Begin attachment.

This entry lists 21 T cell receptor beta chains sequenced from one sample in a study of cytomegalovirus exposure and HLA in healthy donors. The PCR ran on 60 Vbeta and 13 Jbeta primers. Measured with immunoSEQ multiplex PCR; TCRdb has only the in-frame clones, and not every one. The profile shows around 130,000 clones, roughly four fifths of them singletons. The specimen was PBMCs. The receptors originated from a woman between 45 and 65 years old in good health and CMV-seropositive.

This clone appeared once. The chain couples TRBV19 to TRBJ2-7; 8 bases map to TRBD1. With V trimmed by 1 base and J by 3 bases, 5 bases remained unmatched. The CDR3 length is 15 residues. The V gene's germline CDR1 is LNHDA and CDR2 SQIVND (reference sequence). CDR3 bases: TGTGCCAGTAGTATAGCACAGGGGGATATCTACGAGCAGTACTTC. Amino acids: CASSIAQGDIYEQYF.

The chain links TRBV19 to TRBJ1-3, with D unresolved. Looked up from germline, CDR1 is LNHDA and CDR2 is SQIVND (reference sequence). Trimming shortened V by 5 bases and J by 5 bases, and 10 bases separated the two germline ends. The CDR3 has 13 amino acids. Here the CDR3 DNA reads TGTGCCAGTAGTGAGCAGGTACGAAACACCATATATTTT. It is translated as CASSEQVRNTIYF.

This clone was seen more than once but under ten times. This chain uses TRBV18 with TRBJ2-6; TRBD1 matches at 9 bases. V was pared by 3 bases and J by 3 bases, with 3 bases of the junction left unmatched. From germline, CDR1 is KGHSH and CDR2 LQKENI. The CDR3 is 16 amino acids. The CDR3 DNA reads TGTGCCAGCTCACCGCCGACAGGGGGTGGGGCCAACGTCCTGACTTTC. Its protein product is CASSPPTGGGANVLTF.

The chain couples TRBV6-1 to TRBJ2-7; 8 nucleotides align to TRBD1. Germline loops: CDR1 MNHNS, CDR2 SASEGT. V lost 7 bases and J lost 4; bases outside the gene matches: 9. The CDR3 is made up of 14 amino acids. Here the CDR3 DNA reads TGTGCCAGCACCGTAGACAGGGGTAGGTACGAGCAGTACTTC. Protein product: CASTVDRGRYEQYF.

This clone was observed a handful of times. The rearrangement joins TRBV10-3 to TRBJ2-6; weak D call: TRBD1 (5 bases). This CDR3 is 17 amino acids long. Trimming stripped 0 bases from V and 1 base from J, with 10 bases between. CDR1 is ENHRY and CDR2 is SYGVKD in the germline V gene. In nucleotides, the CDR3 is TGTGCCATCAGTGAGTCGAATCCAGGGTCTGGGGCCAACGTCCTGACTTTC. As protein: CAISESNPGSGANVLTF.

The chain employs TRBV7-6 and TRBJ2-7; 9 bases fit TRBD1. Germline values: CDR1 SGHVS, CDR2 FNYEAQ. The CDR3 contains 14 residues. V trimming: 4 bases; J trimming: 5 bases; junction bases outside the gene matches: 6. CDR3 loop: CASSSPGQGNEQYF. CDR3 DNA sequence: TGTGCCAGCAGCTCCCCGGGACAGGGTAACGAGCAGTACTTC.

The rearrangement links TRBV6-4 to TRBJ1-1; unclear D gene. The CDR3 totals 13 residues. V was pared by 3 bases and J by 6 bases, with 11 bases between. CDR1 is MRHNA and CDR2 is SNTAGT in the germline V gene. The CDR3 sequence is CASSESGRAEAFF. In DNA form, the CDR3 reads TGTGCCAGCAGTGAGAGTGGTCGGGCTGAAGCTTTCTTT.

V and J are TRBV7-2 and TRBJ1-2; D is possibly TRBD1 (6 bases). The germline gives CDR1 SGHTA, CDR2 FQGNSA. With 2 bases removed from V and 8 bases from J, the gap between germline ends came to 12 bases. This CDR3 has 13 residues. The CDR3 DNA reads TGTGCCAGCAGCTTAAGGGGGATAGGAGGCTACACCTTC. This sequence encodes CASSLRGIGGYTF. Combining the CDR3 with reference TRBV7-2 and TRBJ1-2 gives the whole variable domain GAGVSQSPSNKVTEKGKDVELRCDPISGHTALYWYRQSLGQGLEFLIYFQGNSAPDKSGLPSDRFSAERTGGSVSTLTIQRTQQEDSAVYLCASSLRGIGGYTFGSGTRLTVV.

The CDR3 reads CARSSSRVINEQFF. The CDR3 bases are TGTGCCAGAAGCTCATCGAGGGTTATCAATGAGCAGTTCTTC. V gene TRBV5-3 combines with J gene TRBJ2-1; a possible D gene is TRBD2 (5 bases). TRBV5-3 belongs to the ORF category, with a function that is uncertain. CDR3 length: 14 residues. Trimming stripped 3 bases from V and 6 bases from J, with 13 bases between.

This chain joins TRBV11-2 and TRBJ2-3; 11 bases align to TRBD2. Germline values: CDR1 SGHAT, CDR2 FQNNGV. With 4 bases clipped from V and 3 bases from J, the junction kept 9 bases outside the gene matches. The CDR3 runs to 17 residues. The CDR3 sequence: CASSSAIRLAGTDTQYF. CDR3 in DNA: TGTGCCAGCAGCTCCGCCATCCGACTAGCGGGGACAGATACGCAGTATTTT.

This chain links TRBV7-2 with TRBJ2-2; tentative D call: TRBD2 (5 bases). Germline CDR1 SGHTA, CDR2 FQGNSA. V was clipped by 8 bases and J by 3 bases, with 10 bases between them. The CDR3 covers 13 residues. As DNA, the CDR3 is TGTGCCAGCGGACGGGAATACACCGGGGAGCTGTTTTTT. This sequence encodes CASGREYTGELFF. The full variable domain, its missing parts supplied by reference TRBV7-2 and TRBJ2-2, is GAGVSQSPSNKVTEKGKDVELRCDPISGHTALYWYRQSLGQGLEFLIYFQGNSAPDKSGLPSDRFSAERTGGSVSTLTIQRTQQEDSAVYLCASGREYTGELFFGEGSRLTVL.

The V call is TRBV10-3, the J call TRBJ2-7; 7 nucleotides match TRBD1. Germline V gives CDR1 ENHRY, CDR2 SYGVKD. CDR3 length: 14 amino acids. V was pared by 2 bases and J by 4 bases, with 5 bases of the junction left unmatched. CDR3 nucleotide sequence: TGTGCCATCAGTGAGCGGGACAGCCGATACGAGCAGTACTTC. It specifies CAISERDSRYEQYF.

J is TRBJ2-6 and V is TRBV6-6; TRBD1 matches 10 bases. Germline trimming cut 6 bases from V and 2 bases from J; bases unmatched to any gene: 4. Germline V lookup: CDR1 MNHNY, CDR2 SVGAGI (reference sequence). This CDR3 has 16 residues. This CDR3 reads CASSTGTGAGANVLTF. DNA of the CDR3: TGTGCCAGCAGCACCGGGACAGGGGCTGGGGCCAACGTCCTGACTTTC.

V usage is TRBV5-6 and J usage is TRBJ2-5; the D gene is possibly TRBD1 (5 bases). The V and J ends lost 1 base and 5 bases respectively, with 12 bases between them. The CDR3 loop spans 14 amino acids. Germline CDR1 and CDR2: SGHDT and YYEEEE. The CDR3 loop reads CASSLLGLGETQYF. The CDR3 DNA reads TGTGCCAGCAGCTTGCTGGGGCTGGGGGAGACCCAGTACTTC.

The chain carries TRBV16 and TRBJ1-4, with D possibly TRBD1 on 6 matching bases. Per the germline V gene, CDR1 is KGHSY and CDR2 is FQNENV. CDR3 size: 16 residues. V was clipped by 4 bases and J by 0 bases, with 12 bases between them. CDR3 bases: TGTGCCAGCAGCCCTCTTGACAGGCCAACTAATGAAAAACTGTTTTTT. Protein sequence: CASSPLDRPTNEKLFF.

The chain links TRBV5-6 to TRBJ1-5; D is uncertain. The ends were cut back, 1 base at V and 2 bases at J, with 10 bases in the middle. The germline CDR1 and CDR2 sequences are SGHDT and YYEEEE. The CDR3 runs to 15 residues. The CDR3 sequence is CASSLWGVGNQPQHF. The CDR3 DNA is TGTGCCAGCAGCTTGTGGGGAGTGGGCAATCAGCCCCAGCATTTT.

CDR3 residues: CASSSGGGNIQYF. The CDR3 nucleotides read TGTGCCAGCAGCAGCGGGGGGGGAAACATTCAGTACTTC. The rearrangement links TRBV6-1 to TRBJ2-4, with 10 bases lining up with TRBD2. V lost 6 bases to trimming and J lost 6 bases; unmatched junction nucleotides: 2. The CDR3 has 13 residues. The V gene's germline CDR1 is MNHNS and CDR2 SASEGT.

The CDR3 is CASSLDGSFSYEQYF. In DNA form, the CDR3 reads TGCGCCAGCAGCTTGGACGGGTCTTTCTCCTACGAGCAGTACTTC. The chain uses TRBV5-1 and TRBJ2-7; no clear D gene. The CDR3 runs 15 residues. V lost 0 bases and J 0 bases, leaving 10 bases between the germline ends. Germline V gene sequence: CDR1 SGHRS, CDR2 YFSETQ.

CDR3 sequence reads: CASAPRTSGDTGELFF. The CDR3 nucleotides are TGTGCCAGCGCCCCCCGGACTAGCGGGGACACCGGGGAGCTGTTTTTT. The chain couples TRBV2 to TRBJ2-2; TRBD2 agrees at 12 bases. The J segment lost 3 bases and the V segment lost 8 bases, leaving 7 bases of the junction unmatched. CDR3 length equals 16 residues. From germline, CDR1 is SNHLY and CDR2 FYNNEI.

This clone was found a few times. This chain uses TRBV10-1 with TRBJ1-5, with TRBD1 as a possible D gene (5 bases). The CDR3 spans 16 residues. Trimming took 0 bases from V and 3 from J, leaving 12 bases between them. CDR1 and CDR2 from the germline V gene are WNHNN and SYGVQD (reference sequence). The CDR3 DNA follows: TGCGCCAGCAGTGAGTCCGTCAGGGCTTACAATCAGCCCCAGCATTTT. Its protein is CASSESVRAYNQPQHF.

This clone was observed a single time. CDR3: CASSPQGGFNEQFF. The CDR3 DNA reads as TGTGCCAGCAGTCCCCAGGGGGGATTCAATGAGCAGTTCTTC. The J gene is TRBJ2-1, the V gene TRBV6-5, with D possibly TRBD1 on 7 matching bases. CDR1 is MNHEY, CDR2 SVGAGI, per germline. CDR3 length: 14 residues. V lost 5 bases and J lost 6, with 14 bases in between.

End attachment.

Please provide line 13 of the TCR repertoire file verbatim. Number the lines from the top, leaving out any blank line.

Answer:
The V call is TRBV10-3, the J call TRBJ2-7; 7 nucleotides match TRBD1. Germline V gives CDR1 ENHRY, CDR2 SYGVKD. CDR3 length: 14 amino acids. V was pared by 2 bases and J by 4 bases, with 5 bases of the junction left unmatched. CDR3 nucleotide sequence: TGTGCCATCAGTGAGCGGGACAGCCGATACGAGCAGTACTTC. It specifies CAISERDSRYEQYF.